Chart B shows the change in net tax bills for the top three pre-tax income categories. Notice that the vertical-axis scale of this chart is very different from the scale in Chart A (that's why I broke the categories into separate charts).
Here are the numbers:
- Pre-tax $200-500k: Obama raises taxes $3,546, McCain cuts $1,892.
- Pre-tax $500-1mil: Obama raises taxes $30,499, McCain cuts $6,825.
- Pre-tax $1mil+: Obama raises taxes $262,371, McCain cuts $58,632.
- large increases in taxes paid by the highest-earning Americans, who represent a very small share of people but take in a (relatively) very large share of pre-tax income, coupled with
- moderate-to-large reductions in the net tax bill faced by everyone else.
- smaller, but still large, reductions in taxes paid by the highest-earning Americans, coupled with
- very small reductions in the net tax bill faced by everyone else.
I now turn to the issue of average tax rates. Whereas the effective marginal tax rate answers the question, "What share of the next dollar that I earn will I have to pay in taxes?", the average tax rate answers the question, "What share of all my income do I have to pay in taxes?" Because marginal tax rates rise with pre-tax income in the U.S. tax system, and because of the way various tax credits are phased out as pre-tax income rises, effective marginal tax rates can be very different from average tax rates. The question of whether marginal tax rates or average tax rates are more important doesn't make a lot of sense, because they're both relevant to answering different questions. A person deciding whether to work one more hour should be more concerned with marginal tax rates, while a person deciding whether to work at all, or between part- and full-time work, should be more concerned with average tax rates. A person concerned with distributional fairness (whatever said person thinks that means) should probably be more concerned with average tax rates, though the disincentive effects of marginal tax rates do impact the efficiency costs of a given degree of redistribution.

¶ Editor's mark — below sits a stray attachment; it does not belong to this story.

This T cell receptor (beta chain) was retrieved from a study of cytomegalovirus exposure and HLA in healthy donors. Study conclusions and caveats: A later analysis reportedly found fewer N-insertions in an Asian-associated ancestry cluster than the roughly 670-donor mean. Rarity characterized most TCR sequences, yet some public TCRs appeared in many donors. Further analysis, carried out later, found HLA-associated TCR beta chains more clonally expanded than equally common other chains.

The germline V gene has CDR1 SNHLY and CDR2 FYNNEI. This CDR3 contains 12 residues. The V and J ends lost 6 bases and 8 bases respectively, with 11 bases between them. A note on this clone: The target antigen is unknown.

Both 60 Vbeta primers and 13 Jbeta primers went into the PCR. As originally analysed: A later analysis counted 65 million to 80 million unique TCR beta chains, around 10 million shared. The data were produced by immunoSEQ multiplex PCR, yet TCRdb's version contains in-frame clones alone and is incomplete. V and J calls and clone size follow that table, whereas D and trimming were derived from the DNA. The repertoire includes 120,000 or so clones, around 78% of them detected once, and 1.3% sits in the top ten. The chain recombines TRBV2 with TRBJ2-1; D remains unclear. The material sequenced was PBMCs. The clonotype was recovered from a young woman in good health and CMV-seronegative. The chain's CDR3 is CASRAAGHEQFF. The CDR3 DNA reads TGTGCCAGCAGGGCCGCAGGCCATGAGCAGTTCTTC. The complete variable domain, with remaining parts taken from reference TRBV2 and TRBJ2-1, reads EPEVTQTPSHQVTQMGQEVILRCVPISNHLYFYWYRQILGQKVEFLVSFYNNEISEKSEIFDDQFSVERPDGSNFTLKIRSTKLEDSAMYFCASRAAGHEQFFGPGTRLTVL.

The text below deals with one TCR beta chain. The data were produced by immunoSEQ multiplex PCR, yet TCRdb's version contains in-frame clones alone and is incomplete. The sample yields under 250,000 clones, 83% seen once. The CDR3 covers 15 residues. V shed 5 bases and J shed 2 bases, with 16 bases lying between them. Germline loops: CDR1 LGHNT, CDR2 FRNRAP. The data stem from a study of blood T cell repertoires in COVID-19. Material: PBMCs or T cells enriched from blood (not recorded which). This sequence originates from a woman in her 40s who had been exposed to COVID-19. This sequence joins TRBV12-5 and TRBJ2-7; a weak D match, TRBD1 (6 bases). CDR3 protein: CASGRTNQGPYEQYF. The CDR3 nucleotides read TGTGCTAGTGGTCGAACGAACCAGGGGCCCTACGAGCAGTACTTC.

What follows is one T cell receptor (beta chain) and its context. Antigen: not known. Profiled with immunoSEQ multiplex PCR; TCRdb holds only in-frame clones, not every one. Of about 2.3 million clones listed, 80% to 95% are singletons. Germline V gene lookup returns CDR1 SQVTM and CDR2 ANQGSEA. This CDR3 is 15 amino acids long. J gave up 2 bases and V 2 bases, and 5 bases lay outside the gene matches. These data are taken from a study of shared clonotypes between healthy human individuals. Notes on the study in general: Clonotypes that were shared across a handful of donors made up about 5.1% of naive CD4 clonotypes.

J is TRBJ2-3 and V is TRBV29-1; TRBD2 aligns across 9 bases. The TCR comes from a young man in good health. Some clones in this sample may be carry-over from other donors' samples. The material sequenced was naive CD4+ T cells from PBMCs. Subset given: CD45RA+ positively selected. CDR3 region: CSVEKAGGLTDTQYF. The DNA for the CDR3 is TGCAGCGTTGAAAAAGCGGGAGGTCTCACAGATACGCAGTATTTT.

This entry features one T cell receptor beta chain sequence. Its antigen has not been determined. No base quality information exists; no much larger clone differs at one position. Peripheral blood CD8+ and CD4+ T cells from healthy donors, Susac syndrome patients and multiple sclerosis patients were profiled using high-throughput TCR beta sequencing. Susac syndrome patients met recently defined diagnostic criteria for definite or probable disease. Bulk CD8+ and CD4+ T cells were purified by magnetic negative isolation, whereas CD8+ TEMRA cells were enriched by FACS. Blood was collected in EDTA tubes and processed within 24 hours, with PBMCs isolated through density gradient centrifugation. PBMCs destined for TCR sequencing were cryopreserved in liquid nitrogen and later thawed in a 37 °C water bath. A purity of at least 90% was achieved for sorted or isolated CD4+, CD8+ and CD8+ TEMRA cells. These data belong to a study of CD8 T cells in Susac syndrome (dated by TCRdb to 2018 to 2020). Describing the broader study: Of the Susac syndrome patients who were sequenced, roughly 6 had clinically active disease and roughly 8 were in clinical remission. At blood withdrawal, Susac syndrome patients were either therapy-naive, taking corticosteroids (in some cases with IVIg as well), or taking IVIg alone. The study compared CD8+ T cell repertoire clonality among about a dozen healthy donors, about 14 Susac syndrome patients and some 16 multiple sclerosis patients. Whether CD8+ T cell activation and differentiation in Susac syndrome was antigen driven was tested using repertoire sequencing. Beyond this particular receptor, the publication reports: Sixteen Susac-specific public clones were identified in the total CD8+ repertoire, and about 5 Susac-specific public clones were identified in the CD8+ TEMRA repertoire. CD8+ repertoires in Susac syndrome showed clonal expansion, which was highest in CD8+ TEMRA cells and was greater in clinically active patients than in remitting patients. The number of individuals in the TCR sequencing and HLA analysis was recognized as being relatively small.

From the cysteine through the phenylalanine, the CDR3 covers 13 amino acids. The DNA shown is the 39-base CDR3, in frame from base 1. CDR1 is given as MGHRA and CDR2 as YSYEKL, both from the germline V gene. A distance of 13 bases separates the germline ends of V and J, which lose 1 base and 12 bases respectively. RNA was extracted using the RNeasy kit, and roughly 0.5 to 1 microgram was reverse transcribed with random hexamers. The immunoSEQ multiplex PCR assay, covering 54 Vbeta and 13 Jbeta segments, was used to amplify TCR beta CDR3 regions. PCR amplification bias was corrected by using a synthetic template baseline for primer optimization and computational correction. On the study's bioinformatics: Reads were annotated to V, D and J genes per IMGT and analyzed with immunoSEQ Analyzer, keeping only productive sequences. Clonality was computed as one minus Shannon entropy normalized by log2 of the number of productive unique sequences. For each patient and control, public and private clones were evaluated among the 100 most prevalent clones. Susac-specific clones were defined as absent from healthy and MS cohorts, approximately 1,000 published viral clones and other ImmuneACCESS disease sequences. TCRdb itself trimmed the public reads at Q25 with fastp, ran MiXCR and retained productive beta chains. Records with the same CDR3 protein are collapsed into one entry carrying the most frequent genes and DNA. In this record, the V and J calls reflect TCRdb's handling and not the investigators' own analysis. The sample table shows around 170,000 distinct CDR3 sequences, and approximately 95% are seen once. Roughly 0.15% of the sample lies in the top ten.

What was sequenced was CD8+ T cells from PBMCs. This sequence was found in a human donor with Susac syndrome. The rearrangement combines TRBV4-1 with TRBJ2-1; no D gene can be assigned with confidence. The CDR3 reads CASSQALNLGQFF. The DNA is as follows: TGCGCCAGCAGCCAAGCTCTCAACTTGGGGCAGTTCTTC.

With that said, my final chart shows the change in the average tax rate paid by people in each category. A negative number means that the average tax rates paid by those in the group would fall under the plan (a tax cut), while a positive number means the average tax rates would rise (a tax increase). The units of the chart are in percentage points, not percent. That is, the -8.1 figure for those in the lowest income group under Obama's plan means that instead of paying 5.3 percent of their pre-tax income in taxes, on average they would receive a 2.8 percent rebate (5.3 percent minus 2.8 percent equals 8.1 percentage points).
This chart tells a pretty simple story. McCain's plan would reduce all groups' average tax rates, though generally by very little. Except for those making more than a million dollars a year, who would see a drop in average tax rates of 1.8 points, McCain's plan would reduce the average tax rate by less than one percentage point across the board.
By contrast, Obama's plan would reduce average tax rates by a moderate to large amount (between 1.4 and 8.1 percentage points) for all groups with pre-tax income below $75k; those in the $75-100k and $100-200k groups would see average tax rates fall by 0.8 and 0.3 percent. Most notably, those in the three highest groups would see moderately small (1.2 percent for $200-500k) to large (4.1 and 8.0 percent for those making $500k-$1mil and $1mil+) increases in their average tax rates.
Update: Don Pedro has more on other aspects of the WSJ op-ed piece.